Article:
Monday, August 3, 2015

Jurassic Park: Introduction

Jurassic Park fans
Welcom to the fandom!
It's a really good time to be a Jurassic Park fanboy. 

With Colin Trevorrow's Jurassic World, the long-awaited fourth movie in the franchise, eating the box office alive, new life has been breathed into a fan base that fell in love with Spielberg's original dino thriller in 1993. 

Jurassic podcast
Jurassic fans are connecting more than ever in 2015, absorbing the awesome Jurassic Cast podcast, flocking to cool Tumblr blogs like Jurassiraptor and Jurassic Daily, sinking their teeth into websites like Jurassic Park Legacy and JurassicCast.com, dedicating Pinterest boards to the movies, and generally sharing their roaring love for Jurassic Park via every channel you can imagine.

You cannot help but appreciate how Jurassic World brought us back to our childhoods in a time where sharing your fanship with others and forming fan communities is easier than ever. A whole new frontier has opened up. It's a thing of beauty how Jurassic fans are finally coming together ... 22 years after Spielberg's first movie was released!

I decided to take part. Over the next few weeks, I will be re-rereading Michael Crichton's book, offering in-depth analysis and comparisons to the movies. There will also be some lighter, different-angled blog posts, so be sure to tune in regularly!

The InGen affair


In synopsis: The introductory chapter of Jurassic Park is basically a quick primer on gene manipulation at the end of the 20th century. In it, Crichton states that a 1953 breakthrough
by James Watson and Francis Crick, who co-discovered the structure of DNA, set in motion the rapid development of biotechnology. It sparked all types of ungoverned research including, among others, engineering paler trout for better visibility. In 1976, Robert Swanson and Herbert Boyer, a businessman and a bio-engineer, respectively, founded Genentech. This started a race to commercialize biotechnology. It was during this time that International Genetics Technologies (InGen Technologies) was founded in Palo Alto, California. In October 1989, the company filed for Chapter 11 bankruptcy. The unpublicized cause? A "genetic crisis" that happened over the course of two days in August of the same year, west of the Costa Rican coast.

Let's dig like Alan Grant.

  • While both at Cambridge in 1953, James Watson and Francis Crick indeed
    Discovery of the structure of DNA
    discovered the double helix structure of DNA. Their discovery solved the puzzle of reproduction, changing our understanding of life forever. The famous double helix consists of two intertwined sugar and phosphate chains, linked by four kinds of chemical bases - A, C, G and T - which make up the genetic code.
    Check out the full story.
  • Spearheaded by our ever-increasing command over DNA at its core, Robert Swanson and Herbert Boyer indeed founded Genentech in 1976. Together Swanson, the venture capitalist, and Boyer, the biochemistry and biophysics professor, perfected the technique for snipping out DNA and combining it with fragments of DNA from another organism. Check out the full story.
  • Chapter 11 bankruptcy is a chapter in the US Bankruptcy Code. It is available to every business, whether organized as a corporation, partnership or sole proprietorship, and to invididuals, and it permits reorganization under the bankruptcy laws of the United States. It states that when a business is unable to service its debt or pay its creditors, the debtor can remain in control of its business operations as as a debtor in posession, albeit under the oversight and jurisdiction of the court.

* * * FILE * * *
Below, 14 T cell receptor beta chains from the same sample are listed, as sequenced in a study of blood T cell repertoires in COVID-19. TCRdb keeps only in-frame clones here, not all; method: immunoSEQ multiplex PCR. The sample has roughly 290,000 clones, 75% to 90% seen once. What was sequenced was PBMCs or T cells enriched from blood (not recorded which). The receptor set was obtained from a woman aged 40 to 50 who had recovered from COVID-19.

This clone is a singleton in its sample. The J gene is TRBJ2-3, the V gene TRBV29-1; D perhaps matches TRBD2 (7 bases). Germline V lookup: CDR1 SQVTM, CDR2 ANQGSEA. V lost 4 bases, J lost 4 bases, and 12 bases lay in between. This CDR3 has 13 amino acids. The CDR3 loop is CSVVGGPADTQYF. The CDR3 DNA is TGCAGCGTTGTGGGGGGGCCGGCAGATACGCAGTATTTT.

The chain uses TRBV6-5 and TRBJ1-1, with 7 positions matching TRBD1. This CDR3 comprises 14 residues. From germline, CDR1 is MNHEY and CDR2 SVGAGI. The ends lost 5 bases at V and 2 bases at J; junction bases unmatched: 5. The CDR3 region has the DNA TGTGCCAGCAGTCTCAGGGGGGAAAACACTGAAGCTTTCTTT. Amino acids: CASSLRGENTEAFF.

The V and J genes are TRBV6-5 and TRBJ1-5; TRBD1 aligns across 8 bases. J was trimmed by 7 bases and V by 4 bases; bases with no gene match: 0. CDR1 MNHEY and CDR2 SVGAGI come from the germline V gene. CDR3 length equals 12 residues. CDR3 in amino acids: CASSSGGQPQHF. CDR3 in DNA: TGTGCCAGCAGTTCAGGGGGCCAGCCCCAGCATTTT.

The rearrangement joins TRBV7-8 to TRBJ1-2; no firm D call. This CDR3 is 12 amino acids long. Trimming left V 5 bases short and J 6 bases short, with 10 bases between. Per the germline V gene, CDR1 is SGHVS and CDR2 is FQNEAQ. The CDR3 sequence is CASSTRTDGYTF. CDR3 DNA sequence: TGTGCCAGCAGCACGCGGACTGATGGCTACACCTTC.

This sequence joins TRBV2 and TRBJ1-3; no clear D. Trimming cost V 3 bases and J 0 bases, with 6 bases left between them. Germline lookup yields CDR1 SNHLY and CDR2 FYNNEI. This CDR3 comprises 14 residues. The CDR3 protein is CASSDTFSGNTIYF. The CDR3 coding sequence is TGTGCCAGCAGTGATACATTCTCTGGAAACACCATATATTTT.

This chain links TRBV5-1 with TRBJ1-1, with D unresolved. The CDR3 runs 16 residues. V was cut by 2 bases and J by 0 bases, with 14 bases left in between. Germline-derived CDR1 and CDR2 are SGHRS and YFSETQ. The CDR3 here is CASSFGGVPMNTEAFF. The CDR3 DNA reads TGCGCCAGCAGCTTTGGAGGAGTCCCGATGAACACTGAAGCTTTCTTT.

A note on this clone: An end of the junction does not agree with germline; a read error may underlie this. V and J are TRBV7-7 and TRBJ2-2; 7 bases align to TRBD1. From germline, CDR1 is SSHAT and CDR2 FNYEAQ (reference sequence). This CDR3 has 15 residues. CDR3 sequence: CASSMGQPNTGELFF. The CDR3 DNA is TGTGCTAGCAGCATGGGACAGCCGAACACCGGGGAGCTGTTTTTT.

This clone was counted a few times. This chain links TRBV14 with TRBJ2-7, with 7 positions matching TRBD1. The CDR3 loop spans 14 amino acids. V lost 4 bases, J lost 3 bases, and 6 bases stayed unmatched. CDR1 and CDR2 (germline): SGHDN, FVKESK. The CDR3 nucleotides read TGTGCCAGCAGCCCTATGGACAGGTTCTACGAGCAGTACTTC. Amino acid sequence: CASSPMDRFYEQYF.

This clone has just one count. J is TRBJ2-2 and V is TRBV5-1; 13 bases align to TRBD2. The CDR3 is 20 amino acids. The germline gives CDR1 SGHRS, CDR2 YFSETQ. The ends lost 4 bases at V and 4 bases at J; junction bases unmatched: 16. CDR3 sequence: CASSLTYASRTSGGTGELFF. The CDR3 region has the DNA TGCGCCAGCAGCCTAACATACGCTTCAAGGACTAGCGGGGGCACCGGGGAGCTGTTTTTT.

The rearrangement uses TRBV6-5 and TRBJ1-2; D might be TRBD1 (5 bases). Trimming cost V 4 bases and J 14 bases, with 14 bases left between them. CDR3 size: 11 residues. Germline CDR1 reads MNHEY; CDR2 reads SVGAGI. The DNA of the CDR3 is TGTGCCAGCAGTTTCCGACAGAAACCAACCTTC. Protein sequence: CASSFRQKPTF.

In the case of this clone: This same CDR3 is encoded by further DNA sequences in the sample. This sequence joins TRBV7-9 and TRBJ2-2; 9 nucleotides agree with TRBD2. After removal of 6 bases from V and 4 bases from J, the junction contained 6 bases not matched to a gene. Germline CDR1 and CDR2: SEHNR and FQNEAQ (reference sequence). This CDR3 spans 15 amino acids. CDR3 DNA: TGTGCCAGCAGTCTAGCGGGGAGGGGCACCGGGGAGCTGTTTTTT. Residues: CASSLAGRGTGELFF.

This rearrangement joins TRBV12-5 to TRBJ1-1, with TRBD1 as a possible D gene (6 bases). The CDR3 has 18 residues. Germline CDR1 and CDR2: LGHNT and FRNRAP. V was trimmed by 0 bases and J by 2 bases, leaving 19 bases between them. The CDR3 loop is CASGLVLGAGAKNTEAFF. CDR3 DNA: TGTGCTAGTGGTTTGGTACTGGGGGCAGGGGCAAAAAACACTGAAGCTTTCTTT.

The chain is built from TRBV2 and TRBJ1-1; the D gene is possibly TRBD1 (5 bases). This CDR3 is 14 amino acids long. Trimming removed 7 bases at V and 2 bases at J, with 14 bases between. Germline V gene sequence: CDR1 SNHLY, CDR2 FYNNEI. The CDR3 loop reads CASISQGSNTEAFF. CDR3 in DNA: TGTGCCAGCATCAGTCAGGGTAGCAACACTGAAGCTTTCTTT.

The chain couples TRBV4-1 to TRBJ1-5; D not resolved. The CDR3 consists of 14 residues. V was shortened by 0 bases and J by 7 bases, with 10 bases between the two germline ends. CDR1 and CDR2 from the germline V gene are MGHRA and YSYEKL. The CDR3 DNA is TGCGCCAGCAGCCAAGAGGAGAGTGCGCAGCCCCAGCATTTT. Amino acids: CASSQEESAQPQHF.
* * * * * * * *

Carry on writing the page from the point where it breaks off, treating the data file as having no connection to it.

• InGen's main investors are Japanese investment syndicates Hamaguri and Densaka. They were two of the very few investors willing to wait five years before gaining return on their capital.
  • The Jurassic Park disaster takes place over the course of two days in August, west of the Costa Rican coast.
In the movie...

Jurassic Park (1993) - Neither duo is mentioned by name, but I like to believe that Ian Malcolm wasn't referring solely to Hammond's scientists when, during the lunch scene, he said: I'll tell you the problem with the scientific power that you're using here, it didn't require any discipline to attain it. You read what others had done and you took the next step. You didn't earn the knowledge for yourselves, so you don't take any responsibility for it. You stood on the shoulders of geniuses to accomplish something as fast as you could, and before you even knew what you had, you patented it, and packaged it, and slapped it on a plastic lunchbox.

Mr. DNA Jurassic Park video
Jurassic Park (1993) - At the very beginning of the group's visit to Jurassic Park, the goofy Mr. DNA explains, in a perfectly crude and simplistic animation video, how baby dinosaurs are made. The video contains a cut to a laboratory screen, showing a DNA strand following the model of Francis and Crick.

The Lost World (1997) - We learn that Peter Ludlow, Hammond's nephew, is elected the new CEO of InGen. He is tasked with solving the company's imminent bankruptcy.

Jurassic Park (1993) - When an incident results in the death of an employee, Jurassic Park's investors demand that experts visit the park and certify that it's safe. The firms, however, remain unnamed.

Jurassic Park (1993) - Early in the movie, John Hammond reveals that he owns an island "off the coast of Costa Rica" and that he has "spent the last five years setting up a biological reserve." He also states that the park will open in the Fall, suggesting that JP takes place somewhere between January and August.


< Next chapter: The raptor bite >

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